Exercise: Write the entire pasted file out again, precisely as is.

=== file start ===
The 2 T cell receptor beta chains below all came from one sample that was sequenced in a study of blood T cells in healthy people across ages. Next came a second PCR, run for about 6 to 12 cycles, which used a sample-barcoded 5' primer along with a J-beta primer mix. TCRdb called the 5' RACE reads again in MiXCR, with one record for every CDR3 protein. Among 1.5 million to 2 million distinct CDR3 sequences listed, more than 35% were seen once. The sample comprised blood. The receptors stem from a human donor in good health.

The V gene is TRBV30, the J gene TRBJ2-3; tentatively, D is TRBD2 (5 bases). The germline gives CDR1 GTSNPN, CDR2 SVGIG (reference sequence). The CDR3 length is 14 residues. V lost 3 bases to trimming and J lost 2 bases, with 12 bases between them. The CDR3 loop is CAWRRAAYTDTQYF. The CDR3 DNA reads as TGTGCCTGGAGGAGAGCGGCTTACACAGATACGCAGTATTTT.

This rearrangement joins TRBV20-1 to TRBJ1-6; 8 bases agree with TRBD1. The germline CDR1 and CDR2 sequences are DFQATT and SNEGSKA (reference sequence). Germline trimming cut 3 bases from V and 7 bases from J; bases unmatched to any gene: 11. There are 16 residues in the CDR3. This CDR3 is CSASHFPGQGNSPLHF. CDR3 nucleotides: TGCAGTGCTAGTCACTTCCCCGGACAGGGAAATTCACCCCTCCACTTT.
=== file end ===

The 2 T cell receptor beta chains below all came from one sample that was sequenced in a study of blood T cells in healthy people across ages. Next came a second PCR, run for about 6 to 12 cycles, which used a sample-barcoded 5' primer along with a J-beta primer mix. TCRdb called the 5' RACE reads again in MiXCR, with one record for every CDR3 protein. Among 1.5 million to 2 million distinct CDR3 sequences listed, more than 35% were seen once. The sample comprised blood. The receptors stem from a human donor in good health.

The V gene is TRBV30, the J gene TRBJ2-3; tentatively, D is TRBD2 (5 bases). The germline gives CDR1 GTSNPN, CDR2 SVGIG (reference sequence). The CDR3 length is 14 residues. V lost 3 bases to trimming and J lost 2 bases, with 12 bases between them. The CDR3 loop is CAWRRAAYTDTQYF. The CDR3 DNA reads as TGTGCCTGGAGGAGAGCGGCTTACACAGATACGCAGTATTTT.

This rearrangement joins TRBV20-1 to TRBJ1-6; 8 bases agree with TRBD1. The germline CDR1 and CDR2 sequences are DFQATT and SNEGSKA (reference sequence). Germline trimming cut 3 bases from V and 7 bases from J; bases unmatched to any gene: 11. There are 16 residues in the CDR3. This CDR3 is CSASHFPGQGNSPLHF. CDR3 nucleotides: TGCAGTGCTAGTCACTTCCCCGGACAGGGAAATTCACCCCTCCACTTT.